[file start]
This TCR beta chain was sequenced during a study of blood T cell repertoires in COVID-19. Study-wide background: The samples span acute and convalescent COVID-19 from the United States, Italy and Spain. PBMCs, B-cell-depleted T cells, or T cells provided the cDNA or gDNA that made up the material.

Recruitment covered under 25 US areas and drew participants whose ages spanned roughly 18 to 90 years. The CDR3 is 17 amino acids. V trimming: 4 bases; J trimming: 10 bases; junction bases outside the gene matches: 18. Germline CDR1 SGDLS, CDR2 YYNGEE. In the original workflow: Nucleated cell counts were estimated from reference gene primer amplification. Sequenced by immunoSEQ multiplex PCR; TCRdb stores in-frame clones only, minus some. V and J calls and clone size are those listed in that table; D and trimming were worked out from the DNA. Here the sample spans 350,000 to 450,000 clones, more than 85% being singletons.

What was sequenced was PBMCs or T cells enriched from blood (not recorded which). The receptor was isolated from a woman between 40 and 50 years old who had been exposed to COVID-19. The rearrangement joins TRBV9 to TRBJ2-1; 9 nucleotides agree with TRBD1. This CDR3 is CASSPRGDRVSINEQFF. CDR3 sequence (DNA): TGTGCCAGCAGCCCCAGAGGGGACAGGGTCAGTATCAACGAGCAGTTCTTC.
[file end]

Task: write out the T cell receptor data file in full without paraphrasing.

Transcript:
This TCR beta chain was sequenced during a study of blood T cell repertoires in COVID-19. Study-wide background: The samples span acute and convalescent COVID-19 from the United States, Italy and Spain. PBMCs, B-cell-depleted T cells, or T cells provided the cDNA or gDNA that made up the material.

Recruitment covered under 25 US areas and drew participants whose ages spanned roughly 18 to 90 years. The CDR3 is 17 amino acids. V trimming: 4 bases; J trimming: 10 bases; junction bases outside the gene matches: 18. Germline CDR1 SGDLS, CDR2 YYNGEE. In the original workflow: Nucleated cell counts were estimated from reference gene primer amplification. Sequenced by immunoSEQ multiplex PCR; TCRdb stores in-frame clones only, minus some. V and J calls and clone size are those listed in that table; D and trimming were worked out from the DNA. Here the sample spans 350,000 to 450,000 clones, more than 85% being singletons.

What was sequenced was PBMCs or T cells enriched from blood (not recorded which). The receptor was isolated from a woman between 40 and 50 years old who had been exposed to COVID-19. The rearrangement joins TRBV9 to TRBJ2-1; 9 nucleotides agree with TRBD1. This CDR3 is CASSPRGDRVSINEQFF. CDR3 sequence (DNA): TGTGCCAGCAGCCCCAGAGGGGACAGGGTCAGTATCAACGAGCAGTTCTTC.